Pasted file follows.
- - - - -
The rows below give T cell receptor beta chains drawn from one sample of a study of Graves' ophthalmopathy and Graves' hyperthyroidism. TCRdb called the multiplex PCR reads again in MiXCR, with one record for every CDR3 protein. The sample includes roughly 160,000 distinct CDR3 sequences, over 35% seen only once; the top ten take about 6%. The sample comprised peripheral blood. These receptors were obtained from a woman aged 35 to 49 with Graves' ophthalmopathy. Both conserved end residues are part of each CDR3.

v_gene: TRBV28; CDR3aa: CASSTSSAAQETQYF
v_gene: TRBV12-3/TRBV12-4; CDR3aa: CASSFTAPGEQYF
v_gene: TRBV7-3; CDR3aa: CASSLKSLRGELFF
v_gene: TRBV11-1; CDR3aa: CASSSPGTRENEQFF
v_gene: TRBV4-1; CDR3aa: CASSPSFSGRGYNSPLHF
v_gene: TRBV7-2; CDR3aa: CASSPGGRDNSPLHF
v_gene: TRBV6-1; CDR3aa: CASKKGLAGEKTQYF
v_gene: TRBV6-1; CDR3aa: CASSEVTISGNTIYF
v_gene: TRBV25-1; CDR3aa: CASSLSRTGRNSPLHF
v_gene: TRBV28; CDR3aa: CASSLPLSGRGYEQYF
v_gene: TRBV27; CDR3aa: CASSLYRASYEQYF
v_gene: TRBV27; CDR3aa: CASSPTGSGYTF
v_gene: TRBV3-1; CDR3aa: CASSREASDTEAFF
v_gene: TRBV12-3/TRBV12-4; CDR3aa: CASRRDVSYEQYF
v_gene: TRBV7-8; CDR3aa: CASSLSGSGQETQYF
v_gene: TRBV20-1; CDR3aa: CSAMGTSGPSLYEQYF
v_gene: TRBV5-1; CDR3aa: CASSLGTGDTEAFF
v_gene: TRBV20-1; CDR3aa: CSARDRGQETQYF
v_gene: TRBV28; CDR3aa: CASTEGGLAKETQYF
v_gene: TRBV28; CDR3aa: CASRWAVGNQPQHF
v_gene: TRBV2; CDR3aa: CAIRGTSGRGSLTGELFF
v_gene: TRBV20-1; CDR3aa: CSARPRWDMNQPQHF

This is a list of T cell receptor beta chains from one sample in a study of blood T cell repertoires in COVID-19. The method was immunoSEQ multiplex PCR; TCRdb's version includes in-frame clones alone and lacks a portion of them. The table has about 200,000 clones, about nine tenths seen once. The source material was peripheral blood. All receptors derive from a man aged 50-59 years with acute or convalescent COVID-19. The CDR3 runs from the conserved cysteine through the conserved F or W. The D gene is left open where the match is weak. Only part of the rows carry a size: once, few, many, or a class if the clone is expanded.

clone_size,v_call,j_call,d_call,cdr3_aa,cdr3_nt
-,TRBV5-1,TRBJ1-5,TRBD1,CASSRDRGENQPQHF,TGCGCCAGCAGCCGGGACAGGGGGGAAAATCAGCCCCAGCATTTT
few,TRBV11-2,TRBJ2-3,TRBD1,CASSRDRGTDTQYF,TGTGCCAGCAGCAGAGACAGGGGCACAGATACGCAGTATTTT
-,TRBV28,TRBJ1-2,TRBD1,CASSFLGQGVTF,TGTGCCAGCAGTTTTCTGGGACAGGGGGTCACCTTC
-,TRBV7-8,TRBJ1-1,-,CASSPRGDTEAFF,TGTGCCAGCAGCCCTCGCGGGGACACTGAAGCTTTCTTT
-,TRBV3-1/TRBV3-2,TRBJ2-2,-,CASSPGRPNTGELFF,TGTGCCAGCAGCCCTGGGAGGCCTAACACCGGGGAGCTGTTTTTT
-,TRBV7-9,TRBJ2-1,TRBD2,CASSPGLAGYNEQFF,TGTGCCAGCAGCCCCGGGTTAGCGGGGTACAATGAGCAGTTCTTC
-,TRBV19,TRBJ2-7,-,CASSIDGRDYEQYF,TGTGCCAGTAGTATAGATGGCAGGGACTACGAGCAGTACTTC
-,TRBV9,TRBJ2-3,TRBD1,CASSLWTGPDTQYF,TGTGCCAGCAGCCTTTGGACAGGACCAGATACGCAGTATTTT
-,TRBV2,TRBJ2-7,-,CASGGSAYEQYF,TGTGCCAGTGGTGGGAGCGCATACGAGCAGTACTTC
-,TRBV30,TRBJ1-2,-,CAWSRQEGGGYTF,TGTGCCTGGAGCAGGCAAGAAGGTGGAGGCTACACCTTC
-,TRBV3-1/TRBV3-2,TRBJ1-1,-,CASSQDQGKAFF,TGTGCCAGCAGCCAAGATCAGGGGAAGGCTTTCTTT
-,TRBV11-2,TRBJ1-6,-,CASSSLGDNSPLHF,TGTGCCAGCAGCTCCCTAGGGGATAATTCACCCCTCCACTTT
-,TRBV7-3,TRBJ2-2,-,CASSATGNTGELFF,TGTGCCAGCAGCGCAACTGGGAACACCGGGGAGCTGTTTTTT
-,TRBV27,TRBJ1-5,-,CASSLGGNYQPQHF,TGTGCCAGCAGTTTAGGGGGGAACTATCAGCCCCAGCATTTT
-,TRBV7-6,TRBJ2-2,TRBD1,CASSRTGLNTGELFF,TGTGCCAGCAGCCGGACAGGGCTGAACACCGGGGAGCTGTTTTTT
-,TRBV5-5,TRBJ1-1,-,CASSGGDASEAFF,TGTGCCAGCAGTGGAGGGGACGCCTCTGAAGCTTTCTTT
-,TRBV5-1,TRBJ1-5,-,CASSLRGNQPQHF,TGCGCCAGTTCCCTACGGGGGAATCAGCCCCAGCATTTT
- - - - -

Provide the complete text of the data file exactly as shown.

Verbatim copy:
The rows below give T cell receptor beta chains drawn from one sample of a study of Graves' ophthalmopathy and Graves' hyperthyroidism. TCRdb called the multiplex PCR reads again in MiXCR, with one record for every CDR3 protein. The sample includes roughly 160,000 distinct CDR3 sequences, over 35% seen only once; the top ten take about 6%. The sample comprised peripheral blood. These receptors were obtained from a woman aged 35 to 49 with Graves' ophthalmopathy. Both conserved end residues are part of each CDR3.

v_gene: TRBV28; CDR3aa: CASSTSSAAQETQYF
v_gene: TRBV12-3/TRBV12-4; CDR3aa: CASSFTAPGEQYF
v_gene: TRBV7-3; CDR3aa: CASSLKSLRGELFF
v_gene: TRBV11-1; CDR3aa: CASSSPGTRENEQFF
v_gene: TRBV4-1; CDR3aa: CASSPSFSGRGYNSPLHF
v_gene: TRBV7-2; CDR3aa: CASSPGGRDNSPLHF
v_gene: TRBV6-1; CDR3aa: CASKKGLAGEKTQYF
v_gene: TRBV6-1; CDR3aa: CASSEVTISGNTIYF
v_gene: TRBV25-1; CDR3aa: CASSLSRTGRNSPLHF
v_gene: TRBV28; CDR3aa: CASSLPLSGRGYEQYF
v_gene: TRBV27; CDR3aa: CASSLYRASYEQYF
v_gene: TRBV27; CDR3aa: CASSPTGSGYTF
v_gene: TRBV3-1; CDR3aa: CASSREASDTEAFF
v_gene: TRBV12-3/TRBV12-4; CDR3aa: CASRRDVSYEQYF
v_gene: TRBV7-8; CDR3aa: CASSLSGSGQETQYF
v_gene: TRBV20-1; CDR3aa: CSAMGTSGPSLYEQYF
v_gene: TRBV5-1; CDR3aa: CASSLGTGDTEAFF
v_gene: TRBV20-1; CDR3aa: CSARDRGQETQYF
v_gene: TRBV28; CDR3aa: CASTEGGLAKETQYF
v_gene: TRBV28; CDR3aa: CASRWAVGNQPQHF
v_gene: TRBV2; CDR3aa: CAIRGTSGRGSLTGELFF
v_gene: TRBV20-1; CDR3aa: CSARPRWDMNQPQHF

This is a list of T cell receptor beta chains from one sample in a study of blood T cell repertoires in COVID-19. The method was immunoSEQ multiplex PCR; TCRdb's version includes in-frame clones alone and lacks a portion of them. The table has about 200,000 clones, about nine tenths seen once. The source material was peripheral blood. All receptors derive from a man aged 50-59 years with acute or convalescent COVID-19. The CDR3 runs from the conserved cysteine through the conserved F or W. The D gene is left open where the match is weak. Only part of the rows carry a size: once, few, many, or a class if the clone is expanded.

clone_size,v_call,j_call,d_call,cdr3_aa,cdr3_nt
-,TRBV5-1,TRBJ1-5,TRBD1,CASSRDRGENQPQHF,TGCGCCAGCAGCCGGGACAGGGGGGAAAATCAGCCCCAGCATTTT
few,TRBV11-2,TRBJ2-3,TRBD1,CASSRDRGTDTQYF,TGTGCCAGCAGCAGAGACAGGGGCACAGATACGCAGTATTTT
-,TRBV28,TRBJ1-2,TRBD1,CASSFLGQGVTF,TGTGCCAGCAGTTTTCTGGGACAGGGGGTCACCTTC
-,TRBV7-8,TRBJ1-1,-,CASSPRGDTEAFF,TGTGCCAGCAGCCCTCGCGGGGACACTGAAGCTTTCTTT
-,TRBV3-1/TRBV3-2,TRBJ2-2,-,CASSPGRPNTGELFF,TGTGCCAGCAGCCCTGGGAGGCCTAACACCGGGGAGCTGTTTTTT
-,TRBV7-9,TRBJ2-1,TRBD2,CASSPGLAGYNEQFF,TGTGCCAGCAGCCCCGGGTTAGCGGGGTACAATGAGCAGTTCTTC
-,TRBV19,TRBJ2-7,-,CASSIDGRDYEQYF,TGTGCCAGTAGTATAGATGGCAGGGACTACGAGCAGTACTTC
-,TRBV9,TRBJ2-3,TRBD1,CASSLWTGPDTQYF,TGTGCCAGCAGCCTTTGGACAGGACCAGATACGCAGTATTTT
-,TRBV2,TRBJ2-7,-,CASGGSAYEQYF,TGTGCCAGTGGTGGGAGCGCATACGAGCAGTACTTC
-,TRBV30,TRBJ1-2,-,CAWSRQEGGGYTF,TGTGCCTGGAGCAGGCAAGAAGGTGGAGGCTACACCTTC
-,TRBV3-1/TRBV3-2,TRBJ1-1,-,CASSQDQGKAFF,TGTGCCAGCAGCCAAGATCAGGGGAAGGCTTTCTTT
-,TRBV11-2,TRBJ1-6,-,CASSSLGDNSPLHF,TGTGCCAGCAGCTCCCTAGGGGATAATTCACCCCTCCACTTT
-,TRBV7-3,TRBJ2-2,-,CASSATGNTGELFF,TGTGCCAGCAGCGCAACTGGGAACACCGGGGAGCTGTTTTTT
-,TRBV27,TRBJ1-5,-,CASSLGGNYQPQHF,TGTGCCAGCAGTTTAGGGGGGAACTATCAGCCCCAGCATTTT
-,TRBV7-6,TRBJ2-2,TRBD1,CASSRTGLNTGELFF,TGTGCCAGCAGCCGGACAGGGCTGAACACCGGGGAGCTGTTTTTT
-,TRBV5-5,TRBJ1-1,-,CASSGGDASEAFF,TGTGCCAGCAGTGGAGGGGACGCCTCTGAAGCTTTCTTT
-,TRBV5-1,TRBJ1-5,-,CASSLRGNQPQHF,TGCGCCAGTTCCCTACGGGGGAATCAGCCCCAGCATTTT